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MANILA, Philippines (AP) — The leader of the Philippines’ largest Muslim rebel group says Islamic State-linked militants wanted his group to broker their possible withdrawal from Marawi city during the major military offensive against them but he refused to intervene.

Al Haj Murad Ebrahim of the Moro Islamic Liberation Front told The Associated Press in an interview late Tuesday that intervening would have been difficult because President Rodrigo Duterte has declared his government would not negotiate with terrorists.

The nearly two months of insurrection in Marawi is the worst he has seen in his more than four decades as a rebel in the country’s south, Murad said, adding the attackers are now wracked by infighting and have expressed through religious emissaries they are ready to fight to the death.

The violence underscores the urgency for the government and the Moro rebel group to implement a 2014 Muslim autonomy deal to help stop the rising tide of extremism, he said.

More than 550 people, including 413 militants, have been killed in Marawi since May 23, when hundreds of gunmen, waving Islamic State group-style black flags, stormed into the city center, occupied commercial buildings and villages and took hostages. Duterte ordered troops to crush the attackers and declared martial law in the south for 60 days, which he now wants to extend up to the end of the year to deal with the worst crisis he has faced in his yearlong presidency.

Amid the intense fighting that has forced nearly 400,000 people to flee from their homes, Murad said his group met with the president and offered to help rescue hundreds of residents, who have been trapped and starving in their homes in the battle zones. Duterte welcomed the offer, he said, and the government and the rebels worked to establish “peace corridors” through which trapped residents were extricated to safety.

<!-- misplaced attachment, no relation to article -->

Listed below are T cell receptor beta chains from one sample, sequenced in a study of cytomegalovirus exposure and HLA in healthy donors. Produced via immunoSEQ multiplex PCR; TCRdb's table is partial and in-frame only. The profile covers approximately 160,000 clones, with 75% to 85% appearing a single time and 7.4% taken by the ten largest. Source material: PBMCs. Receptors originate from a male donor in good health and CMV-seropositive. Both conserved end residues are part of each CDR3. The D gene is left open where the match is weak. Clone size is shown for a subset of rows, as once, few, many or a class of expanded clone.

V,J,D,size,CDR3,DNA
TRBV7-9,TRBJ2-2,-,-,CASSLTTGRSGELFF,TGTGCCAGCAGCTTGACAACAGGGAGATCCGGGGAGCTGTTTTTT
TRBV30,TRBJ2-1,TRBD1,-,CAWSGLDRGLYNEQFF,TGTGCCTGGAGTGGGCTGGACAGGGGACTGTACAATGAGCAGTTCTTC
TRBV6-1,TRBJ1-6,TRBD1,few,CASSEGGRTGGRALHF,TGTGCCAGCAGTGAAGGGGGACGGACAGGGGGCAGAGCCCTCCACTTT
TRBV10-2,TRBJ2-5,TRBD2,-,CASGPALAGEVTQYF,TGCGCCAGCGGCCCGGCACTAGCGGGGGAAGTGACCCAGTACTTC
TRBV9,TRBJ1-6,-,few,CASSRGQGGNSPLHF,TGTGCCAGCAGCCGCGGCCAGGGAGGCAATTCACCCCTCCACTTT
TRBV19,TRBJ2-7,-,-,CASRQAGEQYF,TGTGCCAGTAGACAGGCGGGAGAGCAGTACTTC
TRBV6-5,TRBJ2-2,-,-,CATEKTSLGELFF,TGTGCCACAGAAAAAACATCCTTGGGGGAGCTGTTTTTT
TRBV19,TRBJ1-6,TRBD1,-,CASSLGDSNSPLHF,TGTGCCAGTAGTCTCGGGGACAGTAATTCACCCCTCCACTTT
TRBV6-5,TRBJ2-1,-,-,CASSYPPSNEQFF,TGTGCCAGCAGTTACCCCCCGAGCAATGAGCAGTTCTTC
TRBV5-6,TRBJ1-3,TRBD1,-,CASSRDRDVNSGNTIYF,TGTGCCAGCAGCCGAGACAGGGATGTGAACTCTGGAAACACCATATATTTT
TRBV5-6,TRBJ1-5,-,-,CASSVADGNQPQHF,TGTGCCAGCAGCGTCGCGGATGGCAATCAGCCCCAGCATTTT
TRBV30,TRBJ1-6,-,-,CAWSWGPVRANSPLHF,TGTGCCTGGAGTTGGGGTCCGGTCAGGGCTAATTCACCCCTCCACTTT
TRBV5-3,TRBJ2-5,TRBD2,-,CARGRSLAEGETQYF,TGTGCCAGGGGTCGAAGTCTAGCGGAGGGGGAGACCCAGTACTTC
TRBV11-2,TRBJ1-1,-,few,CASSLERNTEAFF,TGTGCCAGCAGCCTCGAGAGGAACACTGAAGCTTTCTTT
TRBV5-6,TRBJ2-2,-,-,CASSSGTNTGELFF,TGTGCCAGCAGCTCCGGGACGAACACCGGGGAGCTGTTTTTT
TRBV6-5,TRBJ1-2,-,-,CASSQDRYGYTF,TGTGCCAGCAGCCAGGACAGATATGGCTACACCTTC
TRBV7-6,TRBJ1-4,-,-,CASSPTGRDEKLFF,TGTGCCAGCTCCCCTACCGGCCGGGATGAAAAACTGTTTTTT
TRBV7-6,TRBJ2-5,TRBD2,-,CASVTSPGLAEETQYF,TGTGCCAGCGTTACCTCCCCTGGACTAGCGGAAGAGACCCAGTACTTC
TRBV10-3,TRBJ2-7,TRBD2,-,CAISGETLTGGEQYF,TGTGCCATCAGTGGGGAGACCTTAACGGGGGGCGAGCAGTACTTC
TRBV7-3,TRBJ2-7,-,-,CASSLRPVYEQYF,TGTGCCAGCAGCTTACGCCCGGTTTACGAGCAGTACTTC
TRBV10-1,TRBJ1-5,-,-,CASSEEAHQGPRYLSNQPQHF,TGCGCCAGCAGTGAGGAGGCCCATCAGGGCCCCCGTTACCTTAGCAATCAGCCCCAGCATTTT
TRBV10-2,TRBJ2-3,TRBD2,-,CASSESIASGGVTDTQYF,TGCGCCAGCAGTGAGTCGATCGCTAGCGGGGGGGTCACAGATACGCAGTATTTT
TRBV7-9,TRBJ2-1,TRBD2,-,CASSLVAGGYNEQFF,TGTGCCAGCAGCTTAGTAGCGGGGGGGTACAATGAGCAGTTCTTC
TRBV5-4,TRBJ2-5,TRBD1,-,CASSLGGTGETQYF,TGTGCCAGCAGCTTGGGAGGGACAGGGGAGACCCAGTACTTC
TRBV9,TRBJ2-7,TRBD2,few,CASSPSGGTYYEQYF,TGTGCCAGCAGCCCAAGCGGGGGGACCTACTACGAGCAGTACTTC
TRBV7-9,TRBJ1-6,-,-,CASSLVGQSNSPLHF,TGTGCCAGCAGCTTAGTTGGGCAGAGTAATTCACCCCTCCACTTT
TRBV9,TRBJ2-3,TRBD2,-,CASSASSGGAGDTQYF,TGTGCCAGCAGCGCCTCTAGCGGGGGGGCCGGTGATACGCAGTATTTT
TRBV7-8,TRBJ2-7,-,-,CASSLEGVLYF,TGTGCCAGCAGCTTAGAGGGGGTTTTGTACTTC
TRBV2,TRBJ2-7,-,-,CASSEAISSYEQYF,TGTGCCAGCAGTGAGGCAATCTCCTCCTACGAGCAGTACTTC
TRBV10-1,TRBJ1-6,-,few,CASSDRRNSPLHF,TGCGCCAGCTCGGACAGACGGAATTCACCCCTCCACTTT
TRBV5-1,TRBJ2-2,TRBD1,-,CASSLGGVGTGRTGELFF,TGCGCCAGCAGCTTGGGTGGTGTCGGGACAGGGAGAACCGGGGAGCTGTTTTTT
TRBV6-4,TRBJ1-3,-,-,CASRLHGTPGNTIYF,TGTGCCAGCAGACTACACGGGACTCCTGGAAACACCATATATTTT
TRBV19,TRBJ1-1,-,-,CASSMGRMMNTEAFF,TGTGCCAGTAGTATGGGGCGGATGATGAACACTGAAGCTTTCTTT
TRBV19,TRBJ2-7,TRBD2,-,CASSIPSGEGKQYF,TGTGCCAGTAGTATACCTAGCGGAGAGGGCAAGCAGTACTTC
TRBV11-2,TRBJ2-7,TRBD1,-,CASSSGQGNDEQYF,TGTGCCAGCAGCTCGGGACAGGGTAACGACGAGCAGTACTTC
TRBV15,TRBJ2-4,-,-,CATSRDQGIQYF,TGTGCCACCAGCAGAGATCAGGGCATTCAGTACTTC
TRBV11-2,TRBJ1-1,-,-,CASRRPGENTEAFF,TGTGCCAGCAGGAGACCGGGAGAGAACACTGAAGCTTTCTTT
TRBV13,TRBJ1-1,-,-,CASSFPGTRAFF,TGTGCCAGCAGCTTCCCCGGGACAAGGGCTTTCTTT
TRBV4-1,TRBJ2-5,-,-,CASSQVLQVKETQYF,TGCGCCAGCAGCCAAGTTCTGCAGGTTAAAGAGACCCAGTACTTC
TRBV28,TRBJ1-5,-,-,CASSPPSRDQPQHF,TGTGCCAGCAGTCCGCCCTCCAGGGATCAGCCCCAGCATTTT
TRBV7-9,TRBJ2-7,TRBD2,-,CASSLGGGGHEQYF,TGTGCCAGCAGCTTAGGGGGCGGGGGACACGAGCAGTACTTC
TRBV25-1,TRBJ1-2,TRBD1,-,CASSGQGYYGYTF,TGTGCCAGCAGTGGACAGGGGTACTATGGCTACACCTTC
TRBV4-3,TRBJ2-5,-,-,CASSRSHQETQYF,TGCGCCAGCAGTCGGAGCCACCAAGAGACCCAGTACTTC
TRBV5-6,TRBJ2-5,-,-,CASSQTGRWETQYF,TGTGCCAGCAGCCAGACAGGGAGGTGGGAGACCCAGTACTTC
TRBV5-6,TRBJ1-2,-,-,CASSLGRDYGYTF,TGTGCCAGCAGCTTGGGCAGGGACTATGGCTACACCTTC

A group of Muslim ulamas, or religious scholars, managed to enter the conflict zone in past weeks and urged some of the militant leaders to end the siege and withdraw from the beleaguered city.

“After a series of dialogue, they came up with a proposal, they said, ‘we will leave but the MILF should intervene,” Murad said of the militants’ demand that was relayed by the ulamas to his rebel group.

“I said it’ll be hard for us to intervene because the president is very clear in his statements that he will not negotiate with the terrorists,” Murad told AP, adding he asked the religious leaders to convince the gunmen “to just withdraw so this will stop” without any mediation.

The gunmen chose to fight it out, he said. “What they said, if nobody will intervene, then we will die here,” Murad said.

After weeks of battle setbacks, the militants have grown desperate, he said. One of the leaders, Abdullah Maute, had a deadly rift with another militant. “What happened was, he was able to kill their member and he was wounded,” Murad said, citing information his rebels received.

Maute’s brother, Omarkhayyam, had also been wounded in battle and is no longer seen on the ground, he said.

Murad’s remarks echo earlier military statements that Omarkhayyam Maute has been wounded early in the fighting and that the militants have been beset by infighting as the siege dragged on.

A militant leader, Isnilon Hapilon, “is no longer being seen but his whereabout has not been confirmed,” he said. Defense Secretary Delfin Lorenzana has said in recent weeks that Hapilon, among the most-wanted terror suspects by the United States, may still be in Marawi, hiding in a mosque.

Murad’s rebel group has a vast encampment in Butig town, near Marawi, and hundreds of its fighters have been ordered to stay in a designated zone to prevent them from being entangled in the ongoing clashes. Ceasefire monitors from the government, the rebel group and foreign peacekeepers have been stationed in Butig to prevent any problem, he said.

Murad traveled to Manila to witness government and rebel representatives submitting to Duterte a new draft legislation that aims to establish a more powerful Muslim autonomous region in the south of the predominantly Roman Catholic nation.

The autonomy deal would have been a major legacy of Duterte’s predecessor, Benigno Aquino III, but the legislation stalled in Congress in 2015 after some rebels from the 11,000-strong Moro Islamic Liberation Front became entangled in fighting that killed 44 police commandos during an anti-terrorism raid in the south. The massive police deaths sparked public outrage and prompted lawmakers to stall passage of the bill.

Wearing a business suit, the 69-year-old Murad, who says he met late al-Qaida leader Osama bin Laden when he was sent as a young insurgent for combat training in Afghanistan decades ago, underscored that, if the autonomy deal was set in place, the more moderate rebels in his group can provide crucial help in dealing with the smaller but radical groups that have emerged in the south.

The deal aims to create a regional police force, which may enlist qualified insurgents, who fought and grew up in the battlefields in the south that may now be transformed into prosperous communities.

“The revolutionaries are very, very, very knowledgeable of the terrain,” Murad said.